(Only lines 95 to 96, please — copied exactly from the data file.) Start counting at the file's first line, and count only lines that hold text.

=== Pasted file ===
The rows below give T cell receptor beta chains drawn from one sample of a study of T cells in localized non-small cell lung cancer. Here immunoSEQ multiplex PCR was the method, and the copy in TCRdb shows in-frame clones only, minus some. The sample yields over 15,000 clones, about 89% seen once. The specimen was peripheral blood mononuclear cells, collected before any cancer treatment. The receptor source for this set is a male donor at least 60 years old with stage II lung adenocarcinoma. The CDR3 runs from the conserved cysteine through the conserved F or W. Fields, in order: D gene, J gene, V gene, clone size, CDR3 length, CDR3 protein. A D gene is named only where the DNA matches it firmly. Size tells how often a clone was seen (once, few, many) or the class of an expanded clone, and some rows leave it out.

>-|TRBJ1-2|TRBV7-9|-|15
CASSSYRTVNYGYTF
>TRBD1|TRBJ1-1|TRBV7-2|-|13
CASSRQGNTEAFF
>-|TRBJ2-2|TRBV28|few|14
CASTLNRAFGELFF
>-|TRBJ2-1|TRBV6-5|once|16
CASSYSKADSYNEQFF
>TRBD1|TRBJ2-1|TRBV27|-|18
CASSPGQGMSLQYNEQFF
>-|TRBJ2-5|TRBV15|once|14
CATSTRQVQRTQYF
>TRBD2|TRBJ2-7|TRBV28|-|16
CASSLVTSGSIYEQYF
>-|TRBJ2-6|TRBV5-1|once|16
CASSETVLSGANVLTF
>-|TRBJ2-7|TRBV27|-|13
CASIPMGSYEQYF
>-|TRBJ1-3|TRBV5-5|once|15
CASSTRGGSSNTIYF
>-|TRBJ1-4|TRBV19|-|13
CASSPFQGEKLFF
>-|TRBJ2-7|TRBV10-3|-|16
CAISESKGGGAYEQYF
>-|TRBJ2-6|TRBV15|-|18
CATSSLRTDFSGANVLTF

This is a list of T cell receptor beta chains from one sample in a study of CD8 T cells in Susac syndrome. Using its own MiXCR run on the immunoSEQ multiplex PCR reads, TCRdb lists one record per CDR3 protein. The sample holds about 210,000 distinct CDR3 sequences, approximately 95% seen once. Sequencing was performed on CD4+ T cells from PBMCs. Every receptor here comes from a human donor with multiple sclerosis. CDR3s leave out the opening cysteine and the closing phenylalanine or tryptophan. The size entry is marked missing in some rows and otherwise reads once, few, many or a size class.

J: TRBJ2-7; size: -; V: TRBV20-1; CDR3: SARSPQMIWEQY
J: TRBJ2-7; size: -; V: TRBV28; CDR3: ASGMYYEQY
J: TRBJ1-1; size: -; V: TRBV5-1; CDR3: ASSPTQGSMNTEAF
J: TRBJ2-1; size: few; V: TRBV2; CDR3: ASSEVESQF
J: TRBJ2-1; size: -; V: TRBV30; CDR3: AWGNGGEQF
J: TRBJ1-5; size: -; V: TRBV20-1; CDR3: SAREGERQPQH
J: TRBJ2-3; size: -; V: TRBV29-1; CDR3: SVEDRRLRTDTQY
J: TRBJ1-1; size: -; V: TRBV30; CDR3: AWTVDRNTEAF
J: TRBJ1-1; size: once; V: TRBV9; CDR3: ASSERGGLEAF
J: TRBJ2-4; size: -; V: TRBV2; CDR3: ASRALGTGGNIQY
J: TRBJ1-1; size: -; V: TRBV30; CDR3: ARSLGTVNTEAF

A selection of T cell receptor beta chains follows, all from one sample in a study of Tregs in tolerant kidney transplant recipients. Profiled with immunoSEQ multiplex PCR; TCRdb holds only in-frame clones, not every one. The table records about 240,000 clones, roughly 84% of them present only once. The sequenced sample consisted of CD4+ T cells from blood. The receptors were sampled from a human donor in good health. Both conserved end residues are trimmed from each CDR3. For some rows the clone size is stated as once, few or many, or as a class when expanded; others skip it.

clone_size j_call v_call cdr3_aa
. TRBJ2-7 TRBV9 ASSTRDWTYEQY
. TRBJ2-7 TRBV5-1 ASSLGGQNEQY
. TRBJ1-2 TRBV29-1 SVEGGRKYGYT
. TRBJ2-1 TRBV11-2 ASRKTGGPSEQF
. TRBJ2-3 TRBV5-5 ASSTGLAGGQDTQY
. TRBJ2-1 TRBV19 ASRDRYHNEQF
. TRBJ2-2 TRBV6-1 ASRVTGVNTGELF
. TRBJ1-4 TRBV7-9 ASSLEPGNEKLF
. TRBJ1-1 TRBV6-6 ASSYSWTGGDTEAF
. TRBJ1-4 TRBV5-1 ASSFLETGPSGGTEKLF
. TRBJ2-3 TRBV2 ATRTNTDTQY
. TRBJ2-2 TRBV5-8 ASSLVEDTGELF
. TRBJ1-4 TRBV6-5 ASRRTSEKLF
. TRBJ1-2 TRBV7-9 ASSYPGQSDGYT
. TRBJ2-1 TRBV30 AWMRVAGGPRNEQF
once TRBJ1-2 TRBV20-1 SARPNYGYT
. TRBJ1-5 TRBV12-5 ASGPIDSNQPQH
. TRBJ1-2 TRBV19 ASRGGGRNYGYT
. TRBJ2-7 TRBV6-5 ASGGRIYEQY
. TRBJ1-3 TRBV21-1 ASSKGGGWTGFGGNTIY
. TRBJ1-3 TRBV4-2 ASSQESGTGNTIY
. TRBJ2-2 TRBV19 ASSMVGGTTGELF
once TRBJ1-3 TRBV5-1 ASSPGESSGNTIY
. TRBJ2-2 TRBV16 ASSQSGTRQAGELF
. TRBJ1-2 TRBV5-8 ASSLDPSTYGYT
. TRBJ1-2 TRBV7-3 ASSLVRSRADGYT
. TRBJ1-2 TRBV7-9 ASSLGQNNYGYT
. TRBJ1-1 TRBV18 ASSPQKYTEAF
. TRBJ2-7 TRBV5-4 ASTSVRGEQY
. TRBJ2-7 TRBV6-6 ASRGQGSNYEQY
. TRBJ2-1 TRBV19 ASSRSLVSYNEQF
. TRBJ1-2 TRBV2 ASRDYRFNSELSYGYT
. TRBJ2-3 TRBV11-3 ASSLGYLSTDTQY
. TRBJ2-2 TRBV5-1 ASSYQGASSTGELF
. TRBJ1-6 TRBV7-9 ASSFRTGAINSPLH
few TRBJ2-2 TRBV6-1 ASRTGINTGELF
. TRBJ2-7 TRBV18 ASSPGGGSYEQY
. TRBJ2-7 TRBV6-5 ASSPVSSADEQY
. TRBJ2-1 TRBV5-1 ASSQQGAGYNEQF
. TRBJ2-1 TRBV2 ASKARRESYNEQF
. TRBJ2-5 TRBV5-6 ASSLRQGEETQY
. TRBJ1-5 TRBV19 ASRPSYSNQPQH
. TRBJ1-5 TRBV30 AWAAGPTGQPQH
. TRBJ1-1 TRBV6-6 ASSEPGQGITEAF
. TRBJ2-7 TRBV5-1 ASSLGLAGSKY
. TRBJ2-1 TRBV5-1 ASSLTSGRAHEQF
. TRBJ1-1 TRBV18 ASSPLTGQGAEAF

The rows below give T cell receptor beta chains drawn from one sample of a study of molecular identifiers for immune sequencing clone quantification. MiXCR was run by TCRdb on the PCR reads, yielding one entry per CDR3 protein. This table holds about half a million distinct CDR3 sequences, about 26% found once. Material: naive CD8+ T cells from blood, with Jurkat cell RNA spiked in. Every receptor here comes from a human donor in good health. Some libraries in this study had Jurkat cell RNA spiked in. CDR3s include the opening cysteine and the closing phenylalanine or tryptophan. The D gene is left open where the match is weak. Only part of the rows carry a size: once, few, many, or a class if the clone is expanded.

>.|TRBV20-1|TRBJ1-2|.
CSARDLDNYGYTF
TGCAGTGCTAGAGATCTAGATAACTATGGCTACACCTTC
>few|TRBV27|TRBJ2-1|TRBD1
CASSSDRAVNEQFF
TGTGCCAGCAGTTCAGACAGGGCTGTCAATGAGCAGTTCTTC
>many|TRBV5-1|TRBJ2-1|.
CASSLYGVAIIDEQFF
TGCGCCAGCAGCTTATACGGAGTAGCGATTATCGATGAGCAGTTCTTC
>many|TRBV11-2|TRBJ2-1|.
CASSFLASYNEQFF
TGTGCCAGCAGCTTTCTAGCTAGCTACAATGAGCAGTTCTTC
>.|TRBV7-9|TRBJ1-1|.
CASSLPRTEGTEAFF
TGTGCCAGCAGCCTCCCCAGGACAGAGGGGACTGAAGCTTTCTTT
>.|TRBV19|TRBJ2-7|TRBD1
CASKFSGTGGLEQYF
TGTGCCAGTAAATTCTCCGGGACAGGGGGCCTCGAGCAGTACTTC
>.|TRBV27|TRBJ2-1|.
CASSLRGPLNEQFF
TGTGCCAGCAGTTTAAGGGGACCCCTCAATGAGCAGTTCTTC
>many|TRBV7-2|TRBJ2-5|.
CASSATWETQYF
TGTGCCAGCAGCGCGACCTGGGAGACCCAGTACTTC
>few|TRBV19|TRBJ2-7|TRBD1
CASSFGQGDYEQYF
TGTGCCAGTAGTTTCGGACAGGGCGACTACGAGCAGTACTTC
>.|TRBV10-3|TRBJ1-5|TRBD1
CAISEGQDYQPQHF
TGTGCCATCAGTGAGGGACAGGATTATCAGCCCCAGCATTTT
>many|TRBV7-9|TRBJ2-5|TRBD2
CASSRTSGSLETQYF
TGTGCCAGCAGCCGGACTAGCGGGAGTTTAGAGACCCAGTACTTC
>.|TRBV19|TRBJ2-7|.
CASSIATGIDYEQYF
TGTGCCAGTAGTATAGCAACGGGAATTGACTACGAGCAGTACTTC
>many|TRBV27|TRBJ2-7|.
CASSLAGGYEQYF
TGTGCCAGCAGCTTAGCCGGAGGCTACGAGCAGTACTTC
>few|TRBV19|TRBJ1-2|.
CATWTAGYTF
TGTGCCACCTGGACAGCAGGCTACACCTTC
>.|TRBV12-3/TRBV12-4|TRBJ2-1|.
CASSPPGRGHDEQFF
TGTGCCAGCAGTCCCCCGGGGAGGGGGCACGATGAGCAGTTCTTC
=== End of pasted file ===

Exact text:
TGTGCCAGCAGTTCAGACAGGGCTGTCAATGAGCAGTTCTTC
>many|TRBV5-1|TRBJ2-1|.